We will be making recommendations that focus on how to make Network Rail’s process for developing major timetable changes more robust, especially where these are dependent on the delivery of major infrastructure schemes. Because these enhancement programmes are managed under a framework established by the DfT with Network Rail, we will be looking at the role of government, and are likely to make recommendations to Keith Williams’ review into the structure of the rail industry, which was established in light of our report (more on p10).

We are looking at whether to take regulatory action against the train operators, which let passengers down so badly. And we will also be directly addressing the role of the ORR. Although the ORR was taking action ahead of the May timetable change once we saw problems emerge, we did not recognise the likelihood of disruption on the scale experienced. We need to look again at how we monitor the industry and how to better understand the risks emerging from major programmes.

This cannot be allowed to happen again. Public trust in the railway is falling, at a time when we should have the right to feel proud of the huge investments being made to improve the services that passengers rely on every day.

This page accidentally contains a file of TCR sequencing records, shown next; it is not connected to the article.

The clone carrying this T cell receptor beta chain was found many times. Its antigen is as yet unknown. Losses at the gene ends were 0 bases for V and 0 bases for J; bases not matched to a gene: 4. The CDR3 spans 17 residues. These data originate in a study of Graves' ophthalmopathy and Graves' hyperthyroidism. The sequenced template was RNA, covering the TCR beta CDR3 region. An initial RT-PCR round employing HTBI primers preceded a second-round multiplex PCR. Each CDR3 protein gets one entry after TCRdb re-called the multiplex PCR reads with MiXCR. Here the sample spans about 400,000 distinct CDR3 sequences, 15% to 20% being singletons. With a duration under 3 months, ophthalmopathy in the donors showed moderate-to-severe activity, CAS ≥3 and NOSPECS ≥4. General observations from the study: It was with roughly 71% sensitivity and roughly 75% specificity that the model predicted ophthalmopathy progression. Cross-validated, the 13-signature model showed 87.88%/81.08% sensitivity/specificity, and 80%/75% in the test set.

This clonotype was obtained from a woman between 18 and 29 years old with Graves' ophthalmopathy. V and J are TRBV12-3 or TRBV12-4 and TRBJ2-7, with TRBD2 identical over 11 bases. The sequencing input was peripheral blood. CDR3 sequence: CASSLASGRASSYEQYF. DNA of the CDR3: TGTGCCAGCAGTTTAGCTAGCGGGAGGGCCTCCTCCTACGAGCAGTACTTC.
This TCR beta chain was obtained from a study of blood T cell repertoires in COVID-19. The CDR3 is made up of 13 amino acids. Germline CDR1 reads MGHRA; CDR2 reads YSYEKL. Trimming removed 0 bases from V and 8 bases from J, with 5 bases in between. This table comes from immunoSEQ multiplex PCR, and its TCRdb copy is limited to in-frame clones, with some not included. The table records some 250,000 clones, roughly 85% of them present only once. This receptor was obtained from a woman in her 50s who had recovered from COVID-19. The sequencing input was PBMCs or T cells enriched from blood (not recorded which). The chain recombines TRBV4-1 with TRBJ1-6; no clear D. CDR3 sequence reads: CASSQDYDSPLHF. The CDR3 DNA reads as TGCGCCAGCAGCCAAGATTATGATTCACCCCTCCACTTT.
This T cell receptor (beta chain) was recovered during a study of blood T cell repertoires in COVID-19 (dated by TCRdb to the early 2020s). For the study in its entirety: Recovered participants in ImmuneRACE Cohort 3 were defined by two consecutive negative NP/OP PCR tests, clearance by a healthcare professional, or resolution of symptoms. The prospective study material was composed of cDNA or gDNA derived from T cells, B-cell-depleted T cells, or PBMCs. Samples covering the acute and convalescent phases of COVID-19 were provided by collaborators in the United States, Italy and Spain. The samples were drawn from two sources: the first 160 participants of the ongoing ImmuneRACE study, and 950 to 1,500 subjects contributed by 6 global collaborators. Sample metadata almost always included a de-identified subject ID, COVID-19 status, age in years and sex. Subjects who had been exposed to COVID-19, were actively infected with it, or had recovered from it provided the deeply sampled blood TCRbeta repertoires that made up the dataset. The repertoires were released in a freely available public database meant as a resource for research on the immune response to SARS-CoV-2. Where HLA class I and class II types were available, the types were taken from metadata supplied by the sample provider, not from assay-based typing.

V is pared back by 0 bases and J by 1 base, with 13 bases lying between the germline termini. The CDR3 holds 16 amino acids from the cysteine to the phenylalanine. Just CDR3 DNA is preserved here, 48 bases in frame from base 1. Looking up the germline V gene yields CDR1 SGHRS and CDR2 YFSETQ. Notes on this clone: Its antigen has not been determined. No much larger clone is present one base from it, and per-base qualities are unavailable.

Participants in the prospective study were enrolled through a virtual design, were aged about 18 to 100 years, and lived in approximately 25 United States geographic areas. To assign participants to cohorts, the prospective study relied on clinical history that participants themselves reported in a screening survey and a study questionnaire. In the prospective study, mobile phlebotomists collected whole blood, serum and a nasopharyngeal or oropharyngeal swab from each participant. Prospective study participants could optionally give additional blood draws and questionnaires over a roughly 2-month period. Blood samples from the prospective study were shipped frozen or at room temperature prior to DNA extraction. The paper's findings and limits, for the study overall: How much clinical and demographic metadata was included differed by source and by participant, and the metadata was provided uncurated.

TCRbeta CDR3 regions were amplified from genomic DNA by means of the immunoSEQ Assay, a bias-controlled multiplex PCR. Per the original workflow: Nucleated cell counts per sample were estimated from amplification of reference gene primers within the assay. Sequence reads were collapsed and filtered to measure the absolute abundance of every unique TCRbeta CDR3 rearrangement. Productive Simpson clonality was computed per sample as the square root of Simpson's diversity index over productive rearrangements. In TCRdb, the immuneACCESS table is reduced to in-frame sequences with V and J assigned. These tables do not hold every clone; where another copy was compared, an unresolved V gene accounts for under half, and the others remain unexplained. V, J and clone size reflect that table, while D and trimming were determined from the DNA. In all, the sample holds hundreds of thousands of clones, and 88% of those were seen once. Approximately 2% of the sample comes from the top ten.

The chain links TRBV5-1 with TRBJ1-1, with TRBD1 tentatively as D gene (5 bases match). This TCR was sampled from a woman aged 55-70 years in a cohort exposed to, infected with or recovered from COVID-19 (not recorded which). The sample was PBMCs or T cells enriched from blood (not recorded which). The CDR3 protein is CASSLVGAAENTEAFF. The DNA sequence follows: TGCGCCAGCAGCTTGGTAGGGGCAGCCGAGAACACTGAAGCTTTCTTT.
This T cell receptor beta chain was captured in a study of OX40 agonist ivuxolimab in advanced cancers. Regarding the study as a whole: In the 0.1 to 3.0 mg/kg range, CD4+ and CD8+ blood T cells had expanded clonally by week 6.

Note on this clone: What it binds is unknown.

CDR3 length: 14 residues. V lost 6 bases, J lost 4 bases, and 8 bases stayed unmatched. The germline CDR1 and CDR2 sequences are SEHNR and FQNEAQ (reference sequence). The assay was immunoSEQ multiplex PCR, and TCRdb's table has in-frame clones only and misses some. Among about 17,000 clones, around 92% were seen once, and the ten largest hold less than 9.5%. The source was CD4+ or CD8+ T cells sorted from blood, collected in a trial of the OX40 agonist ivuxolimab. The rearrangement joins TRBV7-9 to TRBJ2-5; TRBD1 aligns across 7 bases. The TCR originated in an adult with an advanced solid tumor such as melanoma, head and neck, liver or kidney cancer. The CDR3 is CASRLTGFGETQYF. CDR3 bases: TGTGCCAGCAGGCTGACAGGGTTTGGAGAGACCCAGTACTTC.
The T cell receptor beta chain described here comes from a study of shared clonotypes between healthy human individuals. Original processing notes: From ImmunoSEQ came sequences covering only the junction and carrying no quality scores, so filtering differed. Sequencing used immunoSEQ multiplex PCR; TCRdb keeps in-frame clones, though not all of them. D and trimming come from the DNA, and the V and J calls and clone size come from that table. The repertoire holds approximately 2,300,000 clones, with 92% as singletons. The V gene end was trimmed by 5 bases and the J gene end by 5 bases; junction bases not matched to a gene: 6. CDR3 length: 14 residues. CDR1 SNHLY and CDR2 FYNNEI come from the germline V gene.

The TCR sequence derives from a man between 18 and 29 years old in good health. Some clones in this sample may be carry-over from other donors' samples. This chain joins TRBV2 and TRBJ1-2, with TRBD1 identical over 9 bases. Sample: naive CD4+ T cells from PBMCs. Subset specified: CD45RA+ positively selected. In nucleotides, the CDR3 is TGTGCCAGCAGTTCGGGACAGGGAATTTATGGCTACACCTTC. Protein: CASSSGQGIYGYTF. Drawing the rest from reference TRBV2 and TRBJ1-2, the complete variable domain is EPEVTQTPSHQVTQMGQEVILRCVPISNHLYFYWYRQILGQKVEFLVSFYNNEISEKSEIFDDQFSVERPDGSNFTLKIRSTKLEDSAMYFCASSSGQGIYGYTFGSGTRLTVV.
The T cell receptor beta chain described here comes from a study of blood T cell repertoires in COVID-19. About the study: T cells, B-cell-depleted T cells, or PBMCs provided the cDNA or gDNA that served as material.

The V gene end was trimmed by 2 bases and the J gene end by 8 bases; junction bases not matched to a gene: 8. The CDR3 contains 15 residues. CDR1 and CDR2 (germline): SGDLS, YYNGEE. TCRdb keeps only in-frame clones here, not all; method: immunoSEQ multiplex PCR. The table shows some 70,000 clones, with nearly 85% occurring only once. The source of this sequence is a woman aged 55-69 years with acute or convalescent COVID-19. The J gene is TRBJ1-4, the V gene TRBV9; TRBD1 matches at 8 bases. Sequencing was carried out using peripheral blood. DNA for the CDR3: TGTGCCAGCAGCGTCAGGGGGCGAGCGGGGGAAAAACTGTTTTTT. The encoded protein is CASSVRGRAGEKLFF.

The Inquiry Team

The secretary of state for transport, Chris Grayling, announced on 4 June that the ORR, under the chairmanship of Stephen Glaister, was to undertake an inquiry into what really happened in May 2018.

By 13 June, we had agreed the terms of reference and committed to producing the report in two stages – the first in September.

The first job was to put together a team. We needed experts in timetabling, access, licensing, enhancements, safety, the law and more, as well as administrative support. In the end we assembled around 20 full-time staff, supplemented by others who dipped in and out as they were needed.

And we needed every single one of them. During the course of the inquiry we analysed more than 2,000 documents and our online questionnaire brought in 2,500 responses, each of which had to be carefully read and considered.

We conducted 32 face-to-face interviews in London, Manchester and Edinburgh with people in the industry, and each of those had to be carefully prepared for, then analysed afterwards.

We were grateful to receive submissions from industry stakeholders, rail user groups, national, regional and devolved governments, and from passengers who wanted to tell us their stories. All of this was supplemented by three focus groups and regular chats with station staff, on-board staff and commuters.

It was a mammoth task which ended in writing a 180-page report that detailed in minute detail the events that led to the breakdown of services on 20 May.

And it didn’t end there. Now we have put together another team and we’re working hard to produce a set of recommendations to take the industry forward – and we’ve got until December to do it!